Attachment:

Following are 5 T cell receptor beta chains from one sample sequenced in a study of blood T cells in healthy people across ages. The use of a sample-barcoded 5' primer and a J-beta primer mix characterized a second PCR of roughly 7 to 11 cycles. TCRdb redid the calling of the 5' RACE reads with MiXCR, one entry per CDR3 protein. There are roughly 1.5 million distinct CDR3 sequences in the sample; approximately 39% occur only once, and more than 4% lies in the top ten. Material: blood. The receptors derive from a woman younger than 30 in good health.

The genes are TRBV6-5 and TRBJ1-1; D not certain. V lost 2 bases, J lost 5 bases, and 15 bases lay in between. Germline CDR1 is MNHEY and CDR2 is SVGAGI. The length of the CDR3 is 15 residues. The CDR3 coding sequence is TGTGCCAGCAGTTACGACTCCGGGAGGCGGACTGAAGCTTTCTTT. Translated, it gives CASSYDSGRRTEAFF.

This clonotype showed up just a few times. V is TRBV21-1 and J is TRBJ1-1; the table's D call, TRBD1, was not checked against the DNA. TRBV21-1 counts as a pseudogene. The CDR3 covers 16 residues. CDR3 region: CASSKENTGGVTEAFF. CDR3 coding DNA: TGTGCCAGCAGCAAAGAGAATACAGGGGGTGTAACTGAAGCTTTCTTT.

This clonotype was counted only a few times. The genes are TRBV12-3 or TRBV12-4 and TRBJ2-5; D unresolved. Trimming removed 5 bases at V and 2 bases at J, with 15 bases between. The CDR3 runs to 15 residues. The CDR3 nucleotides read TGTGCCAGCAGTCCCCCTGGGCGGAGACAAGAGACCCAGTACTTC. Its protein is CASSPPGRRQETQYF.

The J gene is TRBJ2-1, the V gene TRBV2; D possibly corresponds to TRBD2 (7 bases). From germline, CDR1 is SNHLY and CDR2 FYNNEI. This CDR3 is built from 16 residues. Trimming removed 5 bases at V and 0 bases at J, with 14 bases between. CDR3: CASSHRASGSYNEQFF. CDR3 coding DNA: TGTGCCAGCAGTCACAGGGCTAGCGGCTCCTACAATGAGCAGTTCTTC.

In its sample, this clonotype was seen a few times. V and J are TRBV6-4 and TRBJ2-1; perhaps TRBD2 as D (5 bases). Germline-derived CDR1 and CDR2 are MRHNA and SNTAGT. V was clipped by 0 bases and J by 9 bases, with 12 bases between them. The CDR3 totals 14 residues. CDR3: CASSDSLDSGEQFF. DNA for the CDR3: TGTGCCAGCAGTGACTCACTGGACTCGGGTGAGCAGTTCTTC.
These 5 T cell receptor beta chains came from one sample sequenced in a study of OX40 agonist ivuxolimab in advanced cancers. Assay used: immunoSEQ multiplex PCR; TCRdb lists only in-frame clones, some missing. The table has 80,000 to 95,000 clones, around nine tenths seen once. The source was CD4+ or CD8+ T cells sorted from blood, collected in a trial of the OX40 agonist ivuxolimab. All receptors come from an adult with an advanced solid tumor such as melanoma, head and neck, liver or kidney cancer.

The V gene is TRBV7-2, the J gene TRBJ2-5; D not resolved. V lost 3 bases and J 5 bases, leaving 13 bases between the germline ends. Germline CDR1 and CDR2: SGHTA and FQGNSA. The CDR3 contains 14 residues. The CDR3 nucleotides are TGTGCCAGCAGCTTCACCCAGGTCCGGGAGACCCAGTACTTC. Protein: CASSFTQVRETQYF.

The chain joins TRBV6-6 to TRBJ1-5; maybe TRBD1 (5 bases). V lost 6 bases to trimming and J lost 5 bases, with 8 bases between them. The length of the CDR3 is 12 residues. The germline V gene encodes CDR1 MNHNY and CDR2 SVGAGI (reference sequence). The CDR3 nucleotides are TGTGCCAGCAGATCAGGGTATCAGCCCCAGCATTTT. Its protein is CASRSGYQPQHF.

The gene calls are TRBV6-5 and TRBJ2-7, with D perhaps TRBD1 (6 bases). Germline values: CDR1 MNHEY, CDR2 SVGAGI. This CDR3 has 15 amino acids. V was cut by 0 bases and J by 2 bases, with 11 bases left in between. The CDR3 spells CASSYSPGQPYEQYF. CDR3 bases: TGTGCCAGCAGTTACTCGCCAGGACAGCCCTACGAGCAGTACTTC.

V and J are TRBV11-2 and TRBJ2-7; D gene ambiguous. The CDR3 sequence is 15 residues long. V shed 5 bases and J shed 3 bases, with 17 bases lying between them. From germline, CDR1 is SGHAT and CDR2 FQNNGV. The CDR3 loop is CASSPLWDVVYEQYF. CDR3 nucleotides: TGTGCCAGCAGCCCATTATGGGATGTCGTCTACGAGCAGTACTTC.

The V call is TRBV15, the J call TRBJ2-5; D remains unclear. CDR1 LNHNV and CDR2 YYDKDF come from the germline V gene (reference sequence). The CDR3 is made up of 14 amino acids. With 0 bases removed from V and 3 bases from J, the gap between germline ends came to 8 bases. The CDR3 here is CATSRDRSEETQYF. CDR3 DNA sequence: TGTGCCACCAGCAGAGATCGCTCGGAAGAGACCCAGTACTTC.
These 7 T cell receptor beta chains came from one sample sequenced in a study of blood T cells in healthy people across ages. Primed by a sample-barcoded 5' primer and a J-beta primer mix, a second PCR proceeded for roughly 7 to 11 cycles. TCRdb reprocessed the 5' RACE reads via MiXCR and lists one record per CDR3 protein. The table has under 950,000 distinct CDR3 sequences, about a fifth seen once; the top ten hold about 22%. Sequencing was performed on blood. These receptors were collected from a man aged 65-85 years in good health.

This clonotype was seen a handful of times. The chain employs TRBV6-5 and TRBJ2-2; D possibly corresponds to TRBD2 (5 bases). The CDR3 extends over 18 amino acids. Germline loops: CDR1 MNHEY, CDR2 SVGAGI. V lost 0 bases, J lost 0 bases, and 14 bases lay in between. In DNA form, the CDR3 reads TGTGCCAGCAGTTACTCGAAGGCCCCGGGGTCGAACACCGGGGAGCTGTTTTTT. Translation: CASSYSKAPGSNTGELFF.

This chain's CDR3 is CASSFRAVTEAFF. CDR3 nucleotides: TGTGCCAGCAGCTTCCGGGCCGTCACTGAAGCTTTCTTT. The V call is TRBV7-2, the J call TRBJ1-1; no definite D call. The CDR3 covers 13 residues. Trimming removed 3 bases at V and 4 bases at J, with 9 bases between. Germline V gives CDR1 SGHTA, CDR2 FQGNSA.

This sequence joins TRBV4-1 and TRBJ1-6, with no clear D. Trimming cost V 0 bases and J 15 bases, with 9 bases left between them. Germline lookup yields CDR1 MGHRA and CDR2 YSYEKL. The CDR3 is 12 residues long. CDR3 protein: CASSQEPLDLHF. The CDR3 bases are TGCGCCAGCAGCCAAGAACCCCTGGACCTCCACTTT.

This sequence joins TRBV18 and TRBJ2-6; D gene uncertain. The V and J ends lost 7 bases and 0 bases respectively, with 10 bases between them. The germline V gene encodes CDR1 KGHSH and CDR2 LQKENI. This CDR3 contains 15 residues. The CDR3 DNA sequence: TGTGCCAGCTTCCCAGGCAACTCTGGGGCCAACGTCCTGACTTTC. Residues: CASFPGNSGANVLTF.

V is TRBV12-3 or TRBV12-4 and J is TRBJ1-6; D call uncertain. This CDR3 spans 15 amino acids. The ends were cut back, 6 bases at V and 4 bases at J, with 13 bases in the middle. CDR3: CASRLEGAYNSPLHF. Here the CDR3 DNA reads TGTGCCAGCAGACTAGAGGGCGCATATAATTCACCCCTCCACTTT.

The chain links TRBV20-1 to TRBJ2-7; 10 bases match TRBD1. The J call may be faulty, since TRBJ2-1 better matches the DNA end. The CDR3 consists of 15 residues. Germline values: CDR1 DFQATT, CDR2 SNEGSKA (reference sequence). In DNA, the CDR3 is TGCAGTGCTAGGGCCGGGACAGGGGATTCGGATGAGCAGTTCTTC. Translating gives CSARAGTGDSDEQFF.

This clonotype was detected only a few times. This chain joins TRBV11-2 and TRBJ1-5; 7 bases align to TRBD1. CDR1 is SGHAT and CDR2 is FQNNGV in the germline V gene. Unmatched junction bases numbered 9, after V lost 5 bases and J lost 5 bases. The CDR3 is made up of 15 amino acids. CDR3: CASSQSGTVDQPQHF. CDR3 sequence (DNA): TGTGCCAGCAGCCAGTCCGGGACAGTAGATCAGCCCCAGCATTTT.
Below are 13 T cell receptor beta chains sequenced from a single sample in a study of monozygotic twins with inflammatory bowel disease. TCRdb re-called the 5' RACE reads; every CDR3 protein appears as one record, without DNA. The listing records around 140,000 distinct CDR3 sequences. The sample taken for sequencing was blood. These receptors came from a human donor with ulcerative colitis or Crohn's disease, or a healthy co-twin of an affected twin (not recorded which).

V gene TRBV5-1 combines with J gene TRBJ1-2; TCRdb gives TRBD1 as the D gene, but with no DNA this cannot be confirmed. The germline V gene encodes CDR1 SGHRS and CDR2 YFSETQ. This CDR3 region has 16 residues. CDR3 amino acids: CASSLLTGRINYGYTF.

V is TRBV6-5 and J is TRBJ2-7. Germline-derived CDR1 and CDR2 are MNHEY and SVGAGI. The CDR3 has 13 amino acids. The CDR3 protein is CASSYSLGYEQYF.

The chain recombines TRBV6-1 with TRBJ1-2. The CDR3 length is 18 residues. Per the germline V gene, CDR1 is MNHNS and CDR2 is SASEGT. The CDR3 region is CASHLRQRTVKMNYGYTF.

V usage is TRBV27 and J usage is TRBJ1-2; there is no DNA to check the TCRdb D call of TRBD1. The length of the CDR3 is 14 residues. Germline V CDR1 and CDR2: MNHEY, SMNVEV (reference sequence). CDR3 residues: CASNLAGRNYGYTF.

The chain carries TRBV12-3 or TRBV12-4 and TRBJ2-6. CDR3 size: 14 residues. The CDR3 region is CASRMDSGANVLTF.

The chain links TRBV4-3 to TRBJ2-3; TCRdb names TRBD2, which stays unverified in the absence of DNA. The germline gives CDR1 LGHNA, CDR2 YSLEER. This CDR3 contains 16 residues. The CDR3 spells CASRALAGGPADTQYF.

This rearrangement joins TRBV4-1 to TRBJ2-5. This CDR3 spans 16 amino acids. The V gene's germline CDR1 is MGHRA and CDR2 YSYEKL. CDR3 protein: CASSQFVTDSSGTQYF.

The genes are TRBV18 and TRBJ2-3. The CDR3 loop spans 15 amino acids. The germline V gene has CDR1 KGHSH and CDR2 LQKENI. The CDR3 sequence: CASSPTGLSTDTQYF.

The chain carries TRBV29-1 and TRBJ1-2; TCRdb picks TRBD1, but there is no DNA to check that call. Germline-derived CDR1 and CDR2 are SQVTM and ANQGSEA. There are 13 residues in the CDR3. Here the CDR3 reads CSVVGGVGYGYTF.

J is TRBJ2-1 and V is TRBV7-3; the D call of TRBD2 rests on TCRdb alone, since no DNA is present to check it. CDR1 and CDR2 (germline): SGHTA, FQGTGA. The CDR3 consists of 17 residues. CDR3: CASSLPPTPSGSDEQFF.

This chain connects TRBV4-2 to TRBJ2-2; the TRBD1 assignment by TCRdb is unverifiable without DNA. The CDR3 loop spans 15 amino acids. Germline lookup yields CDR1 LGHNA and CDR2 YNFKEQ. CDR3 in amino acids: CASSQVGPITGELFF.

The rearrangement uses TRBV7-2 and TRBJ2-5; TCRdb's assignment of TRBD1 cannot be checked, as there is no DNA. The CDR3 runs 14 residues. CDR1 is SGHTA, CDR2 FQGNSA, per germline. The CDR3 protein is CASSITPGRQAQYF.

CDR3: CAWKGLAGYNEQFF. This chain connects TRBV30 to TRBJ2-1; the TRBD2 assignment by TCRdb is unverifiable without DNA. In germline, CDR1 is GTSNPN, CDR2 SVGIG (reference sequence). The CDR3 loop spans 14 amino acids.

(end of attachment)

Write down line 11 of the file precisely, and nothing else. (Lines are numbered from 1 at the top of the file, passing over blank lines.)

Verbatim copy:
V and J are TRBV11-2 and TRBJ2-7; D gene ambiguous. The CDR3 sequence is 15 residues long. V shed 5 bases and J shed 3 bases, with 17 bases lying between them. From germline, CDR1 is SGHAT and CDR2 FQNNGV. The CDR3 loop is CASSPLWDVVYEQYF. CDR3 nucleotides: TGTGCCAGCAGCCCATTATGGGATGTCGTCTACGAGCAGTACTTC.